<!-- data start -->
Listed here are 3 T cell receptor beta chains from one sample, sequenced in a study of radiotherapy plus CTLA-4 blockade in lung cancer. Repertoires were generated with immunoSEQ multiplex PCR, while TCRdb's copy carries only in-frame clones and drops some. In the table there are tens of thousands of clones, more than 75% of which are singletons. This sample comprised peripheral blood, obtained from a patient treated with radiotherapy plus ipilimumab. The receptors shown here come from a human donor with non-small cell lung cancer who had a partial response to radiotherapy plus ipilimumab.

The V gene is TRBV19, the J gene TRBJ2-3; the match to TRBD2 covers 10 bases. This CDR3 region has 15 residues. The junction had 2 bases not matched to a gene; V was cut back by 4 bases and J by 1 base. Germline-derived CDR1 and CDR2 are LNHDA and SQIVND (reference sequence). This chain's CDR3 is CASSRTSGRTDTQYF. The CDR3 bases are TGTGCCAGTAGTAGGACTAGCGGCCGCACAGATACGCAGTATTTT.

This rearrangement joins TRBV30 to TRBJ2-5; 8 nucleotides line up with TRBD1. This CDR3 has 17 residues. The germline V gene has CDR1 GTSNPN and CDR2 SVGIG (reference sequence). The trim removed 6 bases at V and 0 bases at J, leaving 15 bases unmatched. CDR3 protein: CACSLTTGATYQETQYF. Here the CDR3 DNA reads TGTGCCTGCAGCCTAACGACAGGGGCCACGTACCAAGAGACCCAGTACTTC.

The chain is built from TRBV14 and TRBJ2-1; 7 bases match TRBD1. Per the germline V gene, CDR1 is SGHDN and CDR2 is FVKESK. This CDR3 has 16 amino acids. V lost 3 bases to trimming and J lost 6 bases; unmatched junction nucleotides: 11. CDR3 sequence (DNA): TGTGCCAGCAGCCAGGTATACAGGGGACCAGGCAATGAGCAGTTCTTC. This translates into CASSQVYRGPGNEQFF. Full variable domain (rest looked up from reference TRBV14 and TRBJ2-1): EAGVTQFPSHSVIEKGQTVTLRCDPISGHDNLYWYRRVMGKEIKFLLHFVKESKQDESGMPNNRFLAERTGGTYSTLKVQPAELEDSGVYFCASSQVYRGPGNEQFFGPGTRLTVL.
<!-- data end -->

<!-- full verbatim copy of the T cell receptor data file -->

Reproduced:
Listed here are 3 T cell receptor beta chains from one sample, sequenced in a study of radiotherapy plus CTLA-4 blockade in lung cancer. Repertoires were generated with immunoSEQ multiplex PCR, while TCRdb's copy carries only in-frame clones and drops some. In the table there are tens of thousands of clones, more than 75% of which are singletons. This sample comprised peripheral blood, obtained from a patient treated with radiotherapy plus ipilimumab. The receptors shown here come from a human donor with non-small cell lung cancer who had a partial response to radiotherapy plus ipilimumab.

The V gene is TRBV19, the J gene TRBJ2-3; the match to TRBD2 covers 10 bases. This CDR3 region has 15 residues. The junction had 2 bases not matched to a gene; V was cut back by 4 bases and J by 1 base. Germline-derived CDR1 and CDR2 are LNHDA and SQIVND (reference sequence). This chain's CDR3 is CASSRTSGRTDTQYF. The CDR3 bases are TGTGCCAGTAGTAGGACTAGCGGCCGCACAGATACGCAGTATTTT.

This rearrangement joins TRBV30 to TRBJ2-5; 8 nucleotides line up with TRBD1. This CDR3 has 17 residues. The germline V gene has CDR1 GTSNPN and CDR2 SVGIG (reference sequence). The trim removed 6 bases at V and 0 bases at J, leaving 15 bases unmatched. CDR3 protein: CACSLTTGATYQETQYF. Here the CDR3 DNA reads TGTGCCTGCAGCCTAACGACAGGGGCCACGTACCAAGAGACCCAGTACTTC.

The chain is built from TRBV14 and TRBJ2-1; 7 bases match TRBD1. Per the germline V gene, CDR1 is SGHDN and CDR2 is FVKESK. This CDR3 has 16 amino acids. V lost 3 bases to trimming and J lost 6 bases; unmatched junction nucleotides: 11. CDR3 sequence (DNA): TGTGCCAGCAGCCAGGTATACAGGGGACCAGGCAATGAGCAGTTCTTC. This translates into CASSQVYRGPGNEQFF. Full variable domain (rest looked up from reference TRBV14 and TRBJ2-1): EAGVTQFPSHSVIEKGQTVTLRCDPISGHDNLYWYRRVMGKEIKFLLHFVKESKQDESGMPNNRFLAERTGGTYSTLKVQPAELEDSGVYFCASSQVYRGPGNEQFFGPGTRLTVL.